Military families, friends bond over Taylor Swift as Eras Tour comes to Tokyo
Stars and Stripes February 8, 2024
YOKOTA AIR BASE, Japan — American pop icon Taylor Swift performed the first of four sold-out concerts this week at the Tokyo Dome, and the audience did not lack for fans from the U.S. military.
Swift, whose “Midnights” earned album-of-the-year honors at Sunday’s Grammy Awards, began the Asia leg of The Eras Tour at the 55,000-seat arena Wednesday night. Thousands of fans, known as Swifties, lined up long before the show’s 6 p.m. start time to buy concert merchandise.
The 3 ½-hour-long show did not disappoint, said Jacqueline Ochoa Luna, a support supply technician at Yokota Middle School. She is among a group of school employees with tickets to see Swift over several days.
“She is a performer; there was a lot of storytelling and there’s a connection that you feel, and I did cry during one of the songs,” Ochoa Luna said via Facebook Messenger the morning after the concert. “It was a great show, and I hope she comes back to Japan for her next tour.”
Swift began the highest-grossing concert tour ever, and first to hit $1 billion, March 13 in Glendale, Ariz. The tour moves on to Melbourne, Australia, after Tokyo.
Swifties speculate she may fly to Las Vegas in between those gigs to watch boyfriend Travis Kelce and his fellow Kansas City Chiefs take on the San Francisco 49ers in the Super Bowl.
Yokota Middle student Madeline Frost, 14, plans to reunite with sister Katherine, 20, at Swift’s third Tokyo Dome performance on Friday. Katherine is flying in from Provo, Utah, just for the show, Madeline said by phone Wednesday.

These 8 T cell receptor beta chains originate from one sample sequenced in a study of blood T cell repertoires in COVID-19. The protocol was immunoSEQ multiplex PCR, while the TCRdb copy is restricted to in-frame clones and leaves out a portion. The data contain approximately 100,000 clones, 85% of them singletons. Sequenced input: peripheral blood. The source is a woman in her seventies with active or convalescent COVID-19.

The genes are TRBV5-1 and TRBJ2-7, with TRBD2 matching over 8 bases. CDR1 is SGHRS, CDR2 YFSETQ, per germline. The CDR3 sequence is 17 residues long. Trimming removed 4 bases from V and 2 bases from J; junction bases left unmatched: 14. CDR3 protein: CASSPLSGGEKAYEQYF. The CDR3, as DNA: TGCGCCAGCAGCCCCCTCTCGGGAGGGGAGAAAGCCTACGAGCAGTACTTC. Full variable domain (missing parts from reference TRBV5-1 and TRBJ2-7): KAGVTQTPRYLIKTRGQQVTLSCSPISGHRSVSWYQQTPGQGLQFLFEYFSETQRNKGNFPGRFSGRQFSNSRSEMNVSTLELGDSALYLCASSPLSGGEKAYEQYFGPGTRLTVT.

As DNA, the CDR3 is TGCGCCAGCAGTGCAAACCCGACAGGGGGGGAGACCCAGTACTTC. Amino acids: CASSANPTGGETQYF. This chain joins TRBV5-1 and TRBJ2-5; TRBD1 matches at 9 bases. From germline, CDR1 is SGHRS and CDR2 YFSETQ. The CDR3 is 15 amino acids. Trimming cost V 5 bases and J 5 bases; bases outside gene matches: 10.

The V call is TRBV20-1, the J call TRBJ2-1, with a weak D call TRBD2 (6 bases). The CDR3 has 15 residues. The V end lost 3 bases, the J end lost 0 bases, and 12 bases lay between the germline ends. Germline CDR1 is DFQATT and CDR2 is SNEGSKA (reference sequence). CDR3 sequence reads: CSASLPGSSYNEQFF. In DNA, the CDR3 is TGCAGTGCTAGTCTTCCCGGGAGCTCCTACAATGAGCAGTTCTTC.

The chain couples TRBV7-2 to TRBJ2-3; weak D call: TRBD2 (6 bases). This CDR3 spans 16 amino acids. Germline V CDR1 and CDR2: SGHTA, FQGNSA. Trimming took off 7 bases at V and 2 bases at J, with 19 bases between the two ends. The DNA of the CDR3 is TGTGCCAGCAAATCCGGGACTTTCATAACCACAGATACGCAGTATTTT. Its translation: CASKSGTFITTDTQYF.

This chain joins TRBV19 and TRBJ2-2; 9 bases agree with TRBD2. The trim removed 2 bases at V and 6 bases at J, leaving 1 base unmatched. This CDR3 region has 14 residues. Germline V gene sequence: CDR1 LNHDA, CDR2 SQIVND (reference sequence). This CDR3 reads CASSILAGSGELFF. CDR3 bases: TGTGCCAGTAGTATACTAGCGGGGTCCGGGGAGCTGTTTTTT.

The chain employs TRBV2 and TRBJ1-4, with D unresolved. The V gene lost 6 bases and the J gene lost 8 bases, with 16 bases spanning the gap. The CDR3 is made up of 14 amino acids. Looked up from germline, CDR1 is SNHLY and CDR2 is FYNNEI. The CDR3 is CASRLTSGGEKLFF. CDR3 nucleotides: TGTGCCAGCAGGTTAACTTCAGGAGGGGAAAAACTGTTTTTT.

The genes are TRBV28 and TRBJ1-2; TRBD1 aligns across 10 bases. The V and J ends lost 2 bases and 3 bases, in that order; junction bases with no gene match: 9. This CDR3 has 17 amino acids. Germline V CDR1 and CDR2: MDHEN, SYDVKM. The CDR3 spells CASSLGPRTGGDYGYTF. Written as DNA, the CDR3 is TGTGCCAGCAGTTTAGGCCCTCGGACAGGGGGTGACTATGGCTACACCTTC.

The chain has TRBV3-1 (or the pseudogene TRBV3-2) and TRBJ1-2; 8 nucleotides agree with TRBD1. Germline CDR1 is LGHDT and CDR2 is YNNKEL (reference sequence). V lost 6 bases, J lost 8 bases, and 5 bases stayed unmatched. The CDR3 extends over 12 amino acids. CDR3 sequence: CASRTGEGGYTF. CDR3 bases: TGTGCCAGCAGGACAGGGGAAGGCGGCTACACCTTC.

“I look forward to dancing and hanging out with my sister,” she said.
Rebecca Riggs, an Air Force spouse at Yokota, said her winning bid in an online auction scored her a $915 VIP ticket for Friday’s show, a long time coming for this Swiftie.
“I’ve been a fan of Taylor forever,” she said Tuesday via Facebook Messenger. “I am most looking forward to hearing all of the songs live, actually seeing her in person and hopefully experiencing the full Swiftie atmosphere I hear so much about.”
Swift is a pioneer in the music industry who breaks all stereotypes of a woman in that field, Air Force Col. Iris Ortiz Gonzalez, commander of the 374th Dental Squadron, said Wednesday at Yokota’s dental clinic.
Ortiz Gonzalez and her older daughter have tickets for Swift’s final Tokyo performance on Saturday.
Ortiz Gonzalez said she admires Swift’s commitment to her work and performance schedule, while also maintaining a balanced personal life and doing the best she can to support her family, friends and relationships.
“A lot of the Taylor Swift publicity and headlines have to do with who she’s dating and typical stereotypical things that people highlight about women,” she said.
“I feel like women have had enough of that; very rarely you see articles or news clips of Taylor Swift promoting her entrepreneurship, her creative mind, how she got where she is. And that’s the part about her that intrigued me.”
This won’t be Ortiz Gonzalez’s first Swift show; she caught The Eras Tour on May 13 in Philadelphia with her daughters, Kiara, 17, and Liana, 9.
They all vie for the title of biggest Swiftie while bonding over the singer’s music.
“If you go to my daughter’s room, there are posters of her everywhere,” she said. “We have all her vinyl, sweaters and T-shirts. “It provides an opportunity to bond, using the hairbrush as a microphone while singing songs. It is great. I love it.”